“Room for Change” – Open Worksites as the Key to Collectively Constructed Public Spaces

Place au changement - Chantier ouvert pour un espace public collectivement construit

Colloque Quel Chantier! - CHIAPPERO: chantier ouvert pour un espace public collectivement construit

At the symposium Unsitely! – Leveraging Design to Improve Urban Construction Sites, Florent Chiappero, Architect, INSA (Institut National des Sciences Appliquées), spokesperson for the general-interest association Collectif Etc. and PhD student at ENSA-Marseille, Saint-Étienne, France, gave a lecture entitled “Open Worksites as the Key to Collectively Constructed Public Spaces.”

The time it takes to complete urban projects is punctuated by voids: temporal ones, because the project duration seems long compared with the everyday goings-on around it; and spatial ones, because many spaces are in transition from the unbuilt to the built environment. These interstices can become assets within a given territory and enable the sharing of local dynamics, encounters and creativity. As part of an urban renewal project in Saint-Étienne, France, the public works authority in charge (EPASE) organized a competition for the temporary repurposing of a vacant lot on the city’s outskirts.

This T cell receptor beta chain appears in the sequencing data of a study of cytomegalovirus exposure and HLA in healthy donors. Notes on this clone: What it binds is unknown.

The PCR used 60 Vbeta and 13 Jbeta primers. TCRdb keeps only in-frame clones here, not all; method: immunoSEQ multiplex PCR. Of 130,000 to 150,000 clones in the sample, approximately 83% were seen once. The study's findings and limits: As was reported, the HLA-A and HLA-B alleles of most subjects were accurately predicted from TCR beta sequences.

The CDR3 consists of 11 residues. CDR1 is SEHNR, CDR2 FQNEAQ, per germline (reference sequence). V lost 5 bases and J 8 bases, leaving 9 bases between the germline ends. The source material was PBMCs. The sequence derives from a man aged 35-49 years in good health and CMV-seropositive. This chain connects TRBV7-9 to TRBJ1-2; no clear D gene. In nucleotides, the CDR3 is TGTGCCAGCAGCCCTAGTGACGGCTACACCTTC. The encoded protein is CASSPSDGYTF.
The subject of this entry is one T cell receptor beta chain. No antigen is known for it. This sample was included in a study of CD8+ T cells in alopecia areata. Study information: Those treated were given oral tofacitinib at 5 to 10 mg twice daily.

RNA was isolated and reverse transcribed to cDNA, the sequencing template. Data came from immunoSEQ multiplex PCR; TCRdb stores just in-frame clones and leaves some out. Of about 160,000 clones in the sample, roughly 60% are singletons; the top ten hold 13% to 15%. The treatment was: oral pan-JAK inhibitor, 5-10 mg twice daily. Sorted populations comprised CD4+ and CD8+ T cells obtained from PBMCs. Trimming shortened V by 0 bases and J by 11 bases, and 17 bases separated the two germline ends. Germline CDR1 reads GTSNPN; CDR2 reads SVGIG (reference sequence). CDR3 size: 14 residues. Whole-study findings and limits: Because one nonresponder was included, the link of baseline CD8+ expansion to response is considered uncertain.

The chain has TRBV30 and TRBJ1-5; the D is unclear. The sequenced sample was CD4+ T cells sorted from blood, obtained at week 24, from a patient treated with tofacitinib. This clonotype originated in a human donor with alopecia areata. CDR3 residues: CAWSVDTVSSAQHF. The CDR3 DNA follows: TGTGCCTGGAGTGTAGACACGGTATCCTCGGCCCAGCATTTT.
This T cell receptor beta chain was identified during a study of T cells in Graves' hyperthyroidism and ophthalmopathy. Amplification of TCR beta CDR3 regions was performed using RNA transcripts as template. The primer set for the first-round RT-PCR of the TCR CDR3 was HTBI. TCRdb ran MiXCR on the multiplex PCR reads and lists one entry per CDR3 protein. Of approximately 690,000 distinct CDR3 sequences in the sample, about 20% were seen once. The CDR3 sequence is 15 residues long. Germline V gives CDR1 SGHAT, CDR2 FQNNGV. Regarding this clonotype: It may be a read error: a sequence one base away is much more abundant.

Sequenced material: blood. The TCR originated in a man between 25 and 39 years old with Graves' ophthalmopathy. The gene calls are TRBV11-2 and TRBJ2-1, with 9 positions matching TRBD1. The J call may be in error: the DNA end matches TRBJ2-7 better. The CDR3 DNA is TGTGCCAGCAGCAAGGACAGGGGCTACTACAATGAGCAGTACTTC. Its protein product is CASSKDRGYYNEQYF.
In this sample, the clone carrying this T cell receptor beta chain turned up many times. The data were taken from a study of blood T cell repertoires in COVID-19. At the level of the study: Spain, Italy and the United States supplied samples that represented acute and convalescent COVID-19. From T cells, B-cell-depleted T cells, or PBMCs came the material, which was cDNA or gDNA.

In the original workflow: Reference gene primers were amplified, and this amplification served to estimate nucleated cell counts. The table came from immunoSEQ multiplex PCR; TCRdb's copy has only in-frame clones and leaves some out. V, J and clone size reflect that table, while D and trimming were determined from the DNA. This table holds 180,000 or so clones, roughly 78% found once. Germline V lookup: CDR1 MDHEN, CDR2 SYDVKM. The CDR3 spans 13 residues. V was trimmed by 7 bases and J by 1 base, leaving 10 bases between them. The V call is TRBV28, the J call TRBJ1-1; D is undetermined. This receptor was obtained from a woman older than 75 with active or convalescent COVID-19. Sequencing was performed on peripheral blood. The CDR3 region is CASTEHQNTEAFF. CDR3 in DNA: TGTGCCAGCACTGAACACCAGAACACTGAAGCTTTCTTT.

The project, titled Place au Changement (“Room for Change”), is one among many recent attempts to experiment with new ways of thinking and conceiving of the urban fabric, with the aim of being more open and inclusive. The objective was to occupy a space left vacant during a hiatus in the urban renewal project so as to afford a new perspective of it that reflected the changes underway in the surrounding neighborhood. The project was meant to be a preliminary step in the process of creating a new building, with a fictional floor plan of the future dwellings drawn on the ground, accompanied by a cross-sectional view.

The Collectif Etc. collaborated with residents to create the public space, using the worksite downtime to exchange ideas and build citizen engagement for the long term.